ST. GEORGE — People who pass through Toquerville might not notice the park by LaVerkin Creek on Arches Street and Zions Parkway. There’s not much there aside from a well-kept bathroom facility, a few frisbee golf baskets and some trees. But one Toquerville man hopes that will change in the coming weeks and the park will transform into the nicest dog park and community gathering place ever created.
The past year hasn’t been easy, and Jeff Willmitt knows that as well as anyone. When he and his wife relocated to Toquerville from southern California 10 months ago, his 91-year-old mother Renee remained in a memory care facility where she was being treated for Alzheimer’s disease. After defeating COVID-19 in July and receiving her first dose of the vaccine in January, Renee passed away, shortly after Willmitt’s dog died in his arms.
“We took care of her from my home, and when it was time to go to the dog park she just loved it,” Willmitt told St. George News. “She was real introverted when she was having trouble, but the dogs – she spoke their language, I think. She’d laugh and giggle, they’d jump on her lap and she’d hug them. Alzheimer’s can have a lot of stress associated with it with the confusion, but when she was there she didn’t want to leave.”
Willmitt was taught by his mother — who was born in 1929 in Liverpool, England, and survived the bombings of World War II — to contribute to his community, he said. In addition to honoring her memory with a new dog park for the city, he hopes that it will also be a place where people can gather for music festivals, buy memorial benches to honor their lost loved ones and pets and interact with one another and their dogs.
“I think we have a great park over here with the best bathroom facilities, but that’s it. There’s no park bench, no gazebo, nothing to gather from a community sense,” Willmitt said. “It’s been a journey, and I’ve got to get this done because this is the end of the chapter of 2020.”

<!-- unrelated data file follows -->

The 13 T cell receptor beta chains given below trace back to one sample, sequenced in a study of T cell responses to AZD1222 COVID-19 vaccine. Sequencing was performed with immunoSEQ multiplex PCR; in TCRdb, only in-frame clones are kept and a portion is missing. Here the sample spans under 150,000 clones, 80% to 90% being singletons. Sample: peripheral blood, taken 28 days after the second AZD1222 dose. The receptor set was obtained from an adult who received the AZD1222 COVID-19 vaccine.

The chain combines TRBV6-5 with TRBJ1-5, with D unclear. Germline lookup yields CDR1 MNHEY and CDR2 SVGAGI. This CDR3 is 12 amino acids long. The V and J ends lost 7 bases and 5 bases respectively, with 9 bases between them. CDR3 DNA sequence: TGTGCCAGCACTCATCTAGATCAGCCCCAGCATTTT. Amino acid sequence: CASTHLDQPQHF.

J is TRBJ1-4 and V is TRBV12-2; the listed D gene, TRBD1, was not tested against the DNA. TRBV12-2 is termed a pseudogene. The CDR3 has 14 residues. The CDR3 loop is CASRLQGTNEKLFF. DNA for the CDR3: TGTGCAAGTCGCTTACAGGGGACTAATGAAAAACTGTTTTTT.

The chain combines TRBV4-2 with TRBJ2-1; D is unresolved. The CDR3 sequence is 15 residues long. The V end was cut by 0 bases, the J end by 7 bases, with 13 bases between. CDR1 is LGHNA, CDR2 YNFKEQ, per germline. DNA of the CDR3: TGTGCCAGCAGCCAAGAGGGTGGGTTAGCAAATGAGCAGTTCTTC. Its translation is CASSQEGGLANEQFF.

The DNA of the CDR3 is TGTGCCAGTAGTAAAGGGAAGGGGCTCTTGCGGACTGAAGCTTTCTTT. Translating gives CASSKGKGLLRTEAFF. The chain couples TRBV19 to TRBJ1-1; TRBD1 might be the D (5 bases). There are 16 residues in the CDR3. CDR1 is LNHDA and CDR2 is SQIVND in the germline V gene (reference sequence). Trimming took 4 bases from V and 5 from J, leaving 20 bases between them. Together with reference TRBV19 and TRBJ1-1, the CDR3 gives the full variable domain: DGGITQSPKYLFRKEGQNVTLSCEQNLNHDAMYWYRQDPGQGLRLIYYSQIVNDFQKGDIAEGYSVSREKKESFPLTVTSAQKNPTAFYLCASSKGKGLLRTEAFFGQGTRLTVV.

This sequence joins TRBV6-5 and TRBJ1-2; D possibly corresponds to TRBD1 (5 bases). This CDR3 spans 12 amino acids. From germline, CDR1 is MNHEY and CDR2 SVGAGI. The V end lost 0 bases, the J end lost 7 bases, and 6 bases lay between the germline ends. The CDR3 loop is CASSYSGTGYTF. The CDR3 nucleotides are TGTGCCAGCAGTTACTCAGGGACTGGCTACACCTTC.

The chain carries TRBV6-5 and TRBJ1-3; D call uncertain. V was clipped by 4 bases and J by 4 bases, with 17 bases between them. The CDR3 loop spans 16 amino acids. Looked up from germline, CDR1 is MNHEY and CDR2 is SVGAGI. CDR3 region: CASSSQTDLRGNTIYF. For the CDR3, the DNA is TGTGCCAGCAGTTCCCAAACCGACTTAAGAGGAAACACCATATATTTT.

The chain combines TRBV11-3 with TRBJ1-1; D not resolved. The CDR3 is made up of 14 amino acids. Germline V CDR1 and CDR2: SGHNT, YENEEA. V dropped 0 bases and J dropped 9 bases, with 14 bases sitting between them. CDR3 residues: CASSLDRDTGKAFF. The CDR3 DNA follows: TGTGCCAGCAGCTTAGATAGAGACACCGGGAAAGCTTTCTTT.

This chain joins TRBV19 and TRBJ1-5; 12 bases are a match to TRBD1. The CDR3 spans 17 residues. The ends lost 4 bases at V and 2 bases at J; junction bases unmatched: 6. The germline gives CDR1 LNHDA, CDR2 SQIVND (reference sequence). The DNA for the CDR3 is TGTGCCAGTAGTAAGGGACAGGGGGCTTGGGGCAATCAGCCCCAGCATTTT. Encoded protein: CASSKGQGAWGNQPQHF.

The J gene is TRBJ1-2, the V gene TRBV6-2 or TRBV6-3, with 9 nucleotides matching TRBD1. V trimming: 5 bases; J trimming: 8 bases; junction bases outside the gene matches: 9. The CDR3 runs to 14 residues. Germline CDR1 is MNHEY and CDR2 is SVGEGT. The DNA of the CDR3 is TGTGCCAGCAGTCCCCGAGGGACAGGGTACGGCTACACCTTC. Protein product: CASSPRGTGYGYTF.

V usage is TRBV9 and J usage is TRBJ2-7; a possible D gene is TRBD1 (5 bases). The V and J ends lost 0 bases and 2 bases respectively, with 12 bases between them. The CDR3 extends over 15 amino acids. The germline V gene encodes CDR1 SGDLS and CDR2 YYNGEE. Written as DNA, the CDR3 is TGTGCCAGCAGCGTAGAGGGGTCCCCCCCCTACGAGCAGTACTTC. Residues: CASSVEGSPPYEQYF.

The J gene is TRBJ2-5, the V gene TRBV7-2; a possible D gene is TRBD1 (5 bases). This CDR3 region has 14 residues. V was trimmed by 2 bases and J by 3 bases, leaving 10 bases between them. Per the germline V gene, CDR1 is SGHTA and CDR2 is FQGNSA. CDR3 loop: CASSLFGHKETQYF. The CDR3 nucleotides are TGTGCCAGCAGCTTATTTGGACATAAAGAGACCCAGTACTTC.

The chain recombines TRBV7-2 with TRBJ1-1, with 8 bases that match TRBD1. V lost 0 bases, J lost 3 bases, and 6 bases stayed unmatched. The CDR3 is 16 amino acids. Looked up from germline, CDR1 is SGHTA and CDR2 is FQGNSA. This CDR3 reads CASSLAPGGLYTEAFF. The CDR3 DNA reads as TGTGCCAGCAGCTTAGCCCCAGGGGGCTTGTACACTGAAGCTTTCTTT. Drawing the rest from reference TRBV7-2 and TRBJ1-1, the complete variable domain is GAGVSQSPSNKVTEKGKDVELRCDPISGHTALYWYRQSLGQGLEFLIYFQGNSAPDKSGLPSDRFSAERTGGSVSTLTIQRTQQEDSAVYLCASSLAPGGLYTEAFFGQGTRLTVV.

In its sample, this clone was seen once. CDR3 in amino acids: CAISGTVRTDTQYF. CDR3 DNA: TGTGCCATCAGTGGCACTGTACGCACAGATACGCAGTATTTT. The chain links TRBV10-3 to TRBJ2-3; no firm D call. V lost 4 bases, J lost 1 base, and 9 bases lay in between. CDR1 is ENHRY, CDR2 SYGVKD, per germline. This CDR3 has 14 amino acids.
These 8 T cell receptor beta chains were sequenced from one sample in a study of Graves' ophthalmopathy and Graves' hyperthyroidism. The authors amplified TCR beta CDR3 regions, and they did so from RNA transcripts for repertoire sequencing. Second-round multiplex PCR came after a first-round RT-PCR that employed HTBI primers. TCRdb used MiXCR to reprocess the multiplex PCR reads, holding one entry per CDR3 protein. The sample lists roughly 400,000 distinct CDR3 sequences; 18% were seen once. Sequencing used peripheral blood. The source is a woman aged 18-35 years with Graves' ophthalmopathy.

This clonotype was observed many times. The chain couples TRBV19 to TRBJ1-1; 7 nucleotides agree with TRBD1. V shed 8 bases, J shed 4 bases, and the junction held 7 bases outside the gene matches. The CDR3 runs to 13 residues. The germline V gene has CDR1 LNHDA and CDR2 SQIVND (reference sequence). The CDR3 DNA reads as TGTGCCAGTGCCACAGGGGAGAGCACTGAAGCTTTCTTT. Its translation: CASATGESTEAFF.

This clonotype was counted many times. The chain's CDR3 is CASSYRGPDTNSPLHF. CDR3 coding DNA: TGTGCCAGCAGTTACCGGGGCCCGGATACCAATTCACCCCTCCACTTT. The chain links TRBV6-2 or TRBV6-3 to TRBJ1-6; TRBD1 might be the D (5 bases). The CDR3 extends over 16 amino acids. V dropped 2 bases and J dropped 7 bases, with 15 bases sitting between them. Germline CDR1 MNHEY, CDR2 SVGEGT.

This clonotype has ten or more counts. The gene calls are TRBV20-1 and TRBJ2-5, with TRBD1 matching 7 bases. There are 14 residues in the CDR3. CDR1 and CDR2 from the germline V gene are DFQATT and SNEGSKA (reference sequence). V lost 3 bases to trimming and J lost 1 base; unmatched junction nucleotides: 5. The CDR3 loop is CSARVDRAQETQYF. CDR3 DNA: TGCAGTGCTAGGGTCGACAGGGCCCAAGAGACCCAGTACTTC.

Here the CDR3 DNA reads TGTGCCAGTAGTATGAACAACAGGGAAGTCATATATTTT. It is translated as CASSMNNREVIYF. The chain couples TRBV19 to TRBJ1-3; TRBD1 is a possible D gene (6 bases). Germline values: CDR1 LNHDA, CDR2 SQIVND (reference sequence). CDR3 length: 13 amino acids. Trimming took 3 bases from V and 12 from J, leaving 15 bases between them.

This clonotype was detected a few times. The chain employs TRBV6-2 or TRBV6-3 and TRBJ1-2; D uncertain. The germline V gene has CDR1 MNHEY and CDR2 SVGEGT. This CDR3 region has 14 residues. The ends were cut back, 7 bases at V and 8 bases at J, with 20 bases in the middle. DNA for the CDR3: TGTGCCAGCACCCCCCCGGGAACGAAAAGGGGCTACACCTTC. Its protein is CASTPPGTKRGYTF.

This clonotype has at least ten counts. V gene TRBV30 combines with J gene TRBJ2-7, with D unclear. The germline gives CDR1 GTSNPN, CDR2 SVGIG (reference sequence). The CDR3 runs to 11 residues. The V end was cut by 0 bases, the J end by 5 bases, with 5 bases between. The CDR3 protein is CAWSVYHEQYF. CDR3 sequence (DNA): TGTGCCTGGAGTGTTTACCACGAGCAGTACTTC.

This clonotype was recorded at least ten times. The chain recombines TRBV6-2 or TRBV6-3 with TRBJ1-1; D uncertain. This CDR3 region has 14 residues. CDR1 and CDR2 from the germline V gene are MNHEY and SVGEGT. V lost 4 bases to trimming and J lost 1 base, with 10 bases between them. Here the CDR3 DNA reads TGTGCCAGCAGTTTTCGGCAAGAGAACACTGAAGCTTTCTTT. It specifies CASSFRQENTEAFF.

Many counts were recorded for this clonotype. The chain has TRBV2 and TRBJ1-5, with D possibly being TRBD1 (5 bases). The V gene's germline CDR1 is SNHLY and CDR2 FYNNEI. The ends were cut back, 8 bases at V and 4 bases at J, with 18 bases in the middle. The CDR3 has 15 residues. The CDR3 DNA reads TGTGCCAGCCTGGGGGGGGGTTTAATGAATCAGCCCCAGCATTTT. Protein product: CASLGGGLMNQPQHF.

The dog park will have two sections, one for small dogs and one for big dogs. Willmitt said that he wants it to look from space like one big dog bone. He also hopes to install an archway over the entrance in the shape of a dog collar, with a dog license hanging down with a “T” for Toquerville and the year the city was established. Willmitt added that he thinks it will be important to have agility courses and things like tires for the dogs so they can interact with their owners.
There will also be fire hydrants, a fountain, benches dedicated to lost pets and loved ones, including Willmitt’s mother, and a gazebo. The gazebo will be accessible from both sides of the dog park so musicians can set up and play and people can watch from the grass.
The city of Toquerville made plans several years ago to build a dog park, but there were other priorities and the dog park got pushed back, Lance Gubler, public works administrator, told St. George News. So when Willmitt told the Toquerville City Council that he was willing to do all the work and gather all the funds himself, the city jumped at the chance.
“It’s something they weren’t looking for and now they are because of his desire, and that’s what the city wants … something that the citizens want,” Gubler said. “We’re a small city. We don’t have a lot of money, but Jeff has taken it upon himself to do this in honor of his mother, and I think that’s a wonderful thing.”
With Gubler’s help, Willmitt has a quote for the fencing, commitment from the city, about 20% of the necessary funds and a fire hydrant. He hopes that local businesses and community members will donate money, time or supplies, such as fencing and concrete. In the 10 months he’s lived in the city, he said, he’s received nothing but kindness from the community, including a builder who helped him purchase land and build his home several years ago.
“That’s what I like about this area – the pioneer spirit,” he said. “People take more pride in things when they’re participating.”
Willmitt estimates that the total project will cost about $25,000. He created a GoFundMe page and asks that people donate there instead of giving cash or checks. Anyone with questions or interest in discussing the project can call 435-775-0015.
“I’ve been having a difficult time since she passed and maybe this is my way of coping,” Willmitt said. “Let’s turn tail on last year, make 2020 hindsight, and show that we can, in Mom’s British style, ‘keep calm and carry on.’”
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